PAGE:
Oregon Coast Clamming: Good News, but Some Warnings
(Oregon Coast) – For those looking forward to a bit of razor clamming on the Oregon coast, Oregon wildlife officials say the gettin' has been good along the beaches, and that's predicted to still be the case for a while. A good set of minus tides is coming up as well, but they also have some warnings.
Oregon Department of Fish and Wildlife (ODFW) say harvesting of clams along Clatsop Beach (Seaside, Gearhart Warrenton) has been very good. In fact, it's been above average.
“The ocean conditions are moderating with low surf,” ODFW said in a recent bulletin. “Harvest has been the best at Seaside beach where once again numerous large fat clams have been taken as well as a few smaller clams.”
The area from the Peter Iredale shipwreck up to the South Jetty (a few miles) has been great as well.
Harvesters averaged better than 11.5 clams per person in Seaside while the rest of the beach areas averaged between 7 and 10 clams per person.
Also good news: they've been fairly large clams. Many were bigger than five inches, but one low tide event yielded quite a few clams over six inches.
“Decreased natural mortality caused from storms and erosion as well as less than expected harvest allowed these clams to continue to survive in greater numbers than normal,” ODFW said. “The larger clams are at the peak of their body condition; some better than three quarters of a pound each and are beginning to spawn.”
The larger ones will be spawning soon and then go into a kind of dormancy, ODFW said, not showing as well as before. Still, one to two-inch clams will be aplenty on Clatsop Beach – but that has also created some problems. Many put those smaller ones back in the sand, and ODFW said this almost always fatally injures them.
“As encouraging as it is to see this robust population of fresh set clams, it can also lead to increased discard issues,” ODFW said. “Staff observed discard rates (clams replanted) of over 25 percent on the Clatsop beaches this past tide series. This is nearly a 60 percent increase from the past tide series.”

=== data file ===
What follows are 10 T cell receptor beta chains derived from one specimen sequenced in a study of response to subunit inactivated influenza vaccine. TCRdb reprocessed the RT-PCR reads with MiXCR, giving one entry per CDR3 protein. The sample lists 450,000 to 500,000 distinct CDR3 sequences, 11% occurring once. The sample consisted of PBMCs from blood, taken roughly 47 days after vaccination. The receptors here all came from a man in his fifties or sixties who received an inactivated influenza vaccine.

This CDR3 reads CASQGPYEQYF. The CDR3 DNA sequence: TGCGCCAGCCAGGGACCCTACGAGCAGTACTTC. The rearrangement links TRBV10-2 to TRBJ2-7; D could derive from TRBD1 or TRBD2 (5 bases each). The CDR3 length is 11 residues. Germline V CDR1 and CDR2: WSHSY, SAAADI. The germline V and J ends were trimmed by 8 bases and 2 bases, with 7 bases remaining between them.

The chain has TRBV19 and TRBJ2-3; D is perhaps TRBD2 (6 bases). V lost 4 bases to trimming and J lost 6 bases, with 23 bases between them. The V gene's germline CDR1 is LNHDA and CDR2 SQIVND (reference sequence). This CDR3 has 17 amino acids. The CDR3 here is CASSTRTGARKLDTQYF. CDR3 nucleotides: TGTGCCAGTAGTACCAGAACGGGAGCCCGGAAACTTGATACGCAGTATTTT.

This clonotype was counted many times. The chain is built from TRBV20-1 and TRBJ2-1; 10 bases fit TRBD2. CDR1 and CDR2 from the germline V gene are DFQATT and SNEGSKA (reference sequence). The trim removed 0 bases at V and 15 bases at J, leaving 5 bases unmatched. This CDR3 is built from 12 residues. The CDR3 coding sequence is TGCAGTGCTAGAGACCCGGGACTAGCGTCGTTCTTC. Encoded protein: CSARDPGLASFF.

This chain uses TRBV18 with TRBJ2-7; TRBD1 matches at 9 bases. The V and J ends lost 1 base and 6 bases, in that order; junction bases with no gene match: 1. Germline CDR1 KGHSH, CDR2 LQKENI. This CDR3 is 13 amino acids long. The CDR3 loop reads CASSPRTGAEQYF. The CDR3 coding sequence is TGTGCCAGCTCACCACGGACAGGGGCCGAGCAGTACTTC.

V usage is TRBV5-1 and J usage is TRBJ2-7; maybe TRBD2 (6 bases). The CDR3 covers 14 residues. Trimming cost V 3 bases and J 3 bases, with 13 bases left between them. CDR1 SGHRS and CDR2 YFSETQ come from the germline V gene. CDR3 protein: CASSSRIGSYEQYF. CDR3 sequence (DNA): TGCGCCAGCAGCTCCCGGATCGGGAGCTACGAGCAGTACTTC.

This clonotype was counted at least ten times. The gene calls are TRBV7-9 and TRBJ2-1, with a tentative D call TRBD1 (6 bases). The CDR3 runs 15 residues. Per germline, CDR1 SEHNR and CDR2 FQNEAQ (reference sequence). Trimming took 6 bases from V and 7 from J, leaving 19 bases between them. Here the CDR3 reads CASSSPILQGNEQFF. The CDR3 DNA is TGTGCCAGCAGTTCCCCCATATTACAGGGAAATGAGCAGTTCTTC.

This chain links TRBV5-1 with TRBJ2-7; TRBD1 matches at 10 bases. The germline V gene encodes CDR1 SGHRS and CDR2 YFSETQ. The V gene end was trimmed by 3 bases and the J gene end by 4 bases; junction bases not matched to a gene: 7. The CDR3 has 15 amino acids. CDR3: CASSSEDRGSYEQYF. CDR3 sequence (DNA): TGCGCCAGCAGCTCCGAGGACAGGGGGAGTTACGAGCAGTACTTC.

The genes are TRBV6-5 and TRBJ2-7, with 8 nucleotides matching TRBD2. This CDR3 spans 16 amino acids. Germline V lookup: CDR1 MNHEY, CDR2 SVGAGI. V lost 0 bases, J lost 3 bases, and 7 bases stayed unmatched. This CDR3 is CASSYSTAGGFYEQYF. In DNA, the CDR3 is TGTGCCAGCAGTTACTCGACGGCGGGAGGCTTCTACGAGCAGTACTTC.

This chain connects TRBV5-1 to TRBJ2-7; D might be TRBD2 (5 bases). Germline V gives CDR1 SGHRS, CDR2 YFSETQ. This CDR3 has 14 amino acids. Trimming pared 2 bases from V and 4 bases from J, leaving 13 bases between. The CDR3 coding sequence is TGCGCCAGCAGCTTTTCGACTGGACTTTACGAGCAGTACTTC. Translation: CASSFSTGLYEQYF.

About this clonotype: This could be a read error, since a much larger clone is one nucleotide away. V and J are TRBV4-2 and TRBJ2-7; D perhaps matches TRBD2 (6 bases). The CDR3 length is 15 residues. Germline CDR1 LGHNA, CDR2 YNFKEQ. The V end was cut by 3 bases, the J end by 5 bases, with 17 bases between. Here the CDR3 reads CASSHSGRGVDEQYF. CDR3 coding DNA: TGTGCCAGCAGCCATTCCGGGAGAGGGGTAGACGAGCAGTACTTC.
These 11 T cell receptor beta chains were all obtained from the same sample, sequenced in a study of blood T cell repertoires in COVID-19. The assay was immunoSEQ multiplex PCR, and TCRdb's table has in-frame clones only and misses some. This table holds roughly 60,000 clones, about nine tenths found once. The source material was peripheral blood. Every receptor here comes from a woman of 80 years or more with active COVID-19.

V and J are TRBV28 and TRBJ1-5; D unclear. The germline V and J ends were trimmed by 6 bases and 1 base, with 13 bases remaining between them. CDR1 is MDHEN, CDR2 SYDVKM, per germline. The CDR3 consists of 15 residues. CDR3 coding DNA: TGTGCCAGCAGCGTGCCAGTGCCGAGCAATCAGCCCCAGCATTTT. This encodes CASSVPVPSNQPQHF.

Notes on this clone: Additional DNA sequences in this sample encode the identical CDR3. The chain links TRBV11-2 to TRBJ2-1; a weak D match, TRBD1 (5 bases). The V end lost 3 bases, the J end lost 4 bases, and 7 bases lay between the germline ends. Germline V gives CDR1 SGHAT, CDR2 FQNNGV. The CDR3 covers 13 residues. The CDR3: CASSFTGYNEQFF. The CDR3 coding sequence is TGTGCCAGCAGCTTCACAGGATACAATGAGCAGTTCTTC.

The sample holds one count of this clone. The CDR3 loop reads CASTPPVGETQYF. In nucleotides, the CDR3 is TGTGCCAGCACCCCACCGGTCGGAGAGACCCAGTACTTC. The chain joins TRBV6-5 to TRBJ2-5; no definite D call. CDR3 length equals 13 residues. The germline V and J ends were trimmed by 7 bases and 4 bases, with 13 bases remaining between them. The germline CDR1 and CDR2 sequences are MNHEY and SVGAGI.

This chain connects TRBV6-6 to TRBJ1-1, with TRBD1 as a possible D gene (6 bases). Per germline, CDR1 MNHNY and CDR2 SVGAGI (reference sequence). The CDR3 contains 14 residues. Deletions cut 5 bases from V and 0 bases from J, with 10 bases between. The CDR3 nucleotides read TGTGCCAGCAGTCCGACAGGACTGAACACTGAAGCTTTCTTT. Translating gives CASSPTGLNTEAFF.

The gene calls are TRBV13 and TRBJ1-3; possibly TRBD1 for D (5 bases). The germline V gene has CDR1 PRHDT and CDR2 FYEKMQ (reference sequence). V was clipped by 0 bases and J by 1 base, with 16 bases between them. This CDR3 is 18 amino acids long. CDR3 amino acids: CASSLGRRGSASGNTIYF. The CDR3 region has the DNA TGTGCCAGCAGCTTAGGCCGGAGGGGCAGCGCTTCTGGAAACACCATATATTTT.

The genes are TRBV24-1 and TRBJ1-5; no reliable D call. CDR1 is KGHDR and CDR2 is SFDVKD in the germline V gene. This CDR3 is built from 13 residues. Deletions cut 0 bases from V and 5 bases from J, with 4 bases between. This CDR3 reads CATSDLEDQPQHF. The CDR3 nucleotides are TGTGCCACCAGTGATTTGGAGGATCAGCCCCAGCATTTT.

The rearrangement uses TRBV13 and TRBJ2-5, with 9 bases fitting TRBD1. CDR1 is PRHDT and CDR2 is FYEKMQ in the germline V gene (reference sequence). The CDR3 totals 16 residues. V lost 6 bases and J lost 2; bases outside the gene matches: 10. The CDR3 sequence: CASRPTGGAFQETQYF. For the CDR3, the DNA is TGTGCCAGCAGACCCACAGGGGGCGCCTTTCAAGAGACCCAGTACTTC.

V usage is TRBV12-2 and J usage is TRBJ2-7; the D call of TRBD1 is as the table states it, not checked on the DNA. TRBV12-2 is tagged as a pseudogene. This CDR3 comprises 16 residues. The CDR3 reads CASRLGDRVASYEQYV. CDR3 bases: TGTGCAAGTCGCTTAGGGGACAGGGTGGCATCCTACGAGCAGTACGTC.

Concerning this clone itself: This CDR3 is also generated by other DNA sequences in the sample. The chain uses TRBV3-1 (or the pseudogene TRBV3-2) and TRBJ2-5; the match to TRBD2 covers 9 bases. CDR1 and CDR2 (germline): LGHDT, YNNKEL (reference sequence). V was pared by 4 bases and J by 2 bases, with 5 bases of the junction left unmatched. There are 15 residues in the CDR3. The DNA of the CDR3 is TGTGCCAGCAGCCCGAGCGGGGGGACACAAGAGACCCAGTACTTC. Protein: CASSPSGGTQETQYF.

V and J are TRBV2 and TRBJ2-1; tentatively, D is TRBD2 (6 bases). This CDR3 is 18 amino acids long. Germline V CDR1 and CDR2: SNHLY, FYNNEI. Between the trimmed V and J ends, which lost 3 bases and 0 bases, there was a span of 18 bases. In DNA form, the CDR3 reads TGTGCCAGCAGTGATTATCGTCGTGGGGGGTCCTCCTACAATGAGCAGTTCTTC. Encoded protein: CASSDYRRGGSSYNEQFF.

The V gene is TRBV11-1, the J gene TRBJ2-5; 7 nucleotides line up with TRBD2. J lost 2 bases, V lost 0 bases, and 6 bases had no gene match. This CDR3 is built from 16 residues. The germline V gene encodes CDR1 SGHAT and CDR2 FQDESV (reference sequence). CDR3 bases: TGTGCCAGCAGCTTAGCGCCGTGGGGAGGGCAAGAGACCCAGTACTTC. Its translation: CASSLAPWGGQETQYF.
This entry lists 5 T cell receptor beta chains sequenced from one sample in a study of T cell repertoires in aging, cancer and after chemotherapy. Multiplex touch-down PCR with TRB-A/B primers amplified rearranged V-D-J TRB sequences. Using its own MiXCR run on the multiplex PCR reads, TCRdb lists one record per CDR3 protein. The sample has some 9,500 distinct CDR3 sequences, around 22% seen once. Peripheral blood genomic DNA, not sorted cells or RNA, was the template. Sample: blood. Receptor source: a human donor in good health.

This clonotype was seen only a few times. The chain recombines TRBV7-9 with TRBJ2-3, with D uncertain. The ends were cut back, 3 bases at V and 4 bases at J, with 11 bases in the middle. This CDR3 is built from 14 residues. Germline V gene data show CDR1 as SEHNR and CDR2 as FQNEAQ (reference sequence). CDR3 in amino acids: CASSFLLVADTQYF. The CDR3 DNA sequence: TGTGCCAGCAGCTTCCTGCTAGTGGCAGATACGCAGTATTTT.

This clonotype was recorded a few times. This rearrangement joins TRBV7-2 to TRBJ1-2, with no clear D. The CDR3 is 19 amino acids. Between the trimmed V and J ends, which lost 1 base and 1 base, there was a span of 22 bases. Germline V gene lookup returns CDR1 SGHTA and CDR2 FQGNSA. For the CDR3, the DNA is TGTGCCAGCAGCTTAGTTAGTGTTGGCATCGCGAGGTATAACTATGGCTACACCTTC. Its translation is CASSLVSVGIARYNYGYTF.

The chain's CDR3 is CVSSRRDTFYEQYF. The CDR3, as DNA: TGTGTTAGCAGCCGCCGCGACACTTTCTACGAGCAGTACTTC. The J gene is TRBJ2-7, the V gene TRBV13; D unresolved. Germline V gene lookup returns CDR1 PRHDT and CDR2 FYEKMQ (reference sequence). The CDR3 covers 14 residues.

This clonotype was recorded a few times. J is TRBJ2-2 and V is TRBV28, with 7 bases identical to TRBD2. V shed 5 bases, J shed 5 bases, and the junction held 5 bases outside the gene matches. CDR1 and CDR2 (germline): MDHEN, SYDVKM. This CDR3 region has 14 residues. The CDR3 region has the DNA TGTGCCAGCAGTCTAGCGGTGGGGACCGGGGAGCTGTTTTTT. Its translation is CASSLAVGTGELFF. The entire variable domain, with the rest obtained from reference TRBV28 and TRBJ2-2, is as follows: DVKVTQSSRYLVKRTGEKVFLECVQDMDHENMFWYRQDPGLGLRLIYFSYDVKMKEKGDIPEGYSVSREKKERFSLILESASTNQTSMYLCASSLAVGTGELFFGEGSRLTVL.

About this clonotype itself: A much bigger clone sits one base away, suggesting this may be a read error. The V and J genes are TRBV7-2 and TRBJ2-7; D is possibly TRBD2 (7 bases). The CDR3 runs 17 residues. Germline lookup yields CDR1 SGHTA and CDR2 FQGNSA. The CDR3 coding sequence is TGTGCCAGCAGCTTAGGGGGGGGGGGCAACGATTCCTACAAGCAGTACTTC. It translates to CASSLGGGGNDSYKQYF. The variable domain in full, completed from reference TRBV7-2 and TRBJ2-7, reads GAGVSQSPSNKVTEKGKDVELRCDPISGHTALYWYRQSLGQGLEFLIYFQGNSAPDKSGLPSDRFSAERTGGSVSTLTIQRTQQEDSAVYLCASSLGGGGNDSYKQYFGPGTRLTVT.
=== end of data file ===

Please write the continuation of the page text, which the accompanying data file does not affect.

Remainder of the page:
Harvesters are reminded to keep accurate count of the clams they have retained and need to keep the first 15 clams they dig regardless of size or condition as per permanent regulations.
More really, really low tides are coming up this week. From June 23 to 30, some of the lowest minus tides of the year will be happening – both in strength and duration. ODFW said you'll have better luck hitting the wet sand exposed by the tides and stay away from sand bars that build up near the tide line, which which happens under calm conditions that the Oregon coast has been experiencing.
Crabbing has been quite slow this time of year, ODFW said. Also, recreational mussel harvesting is closed from the South Jetty of the Columbia River to the Cape Arago state park south of Coos Bay. All other recreational shellfish harvesting is open.
See Oregon coast tides at the individual city weather links here.
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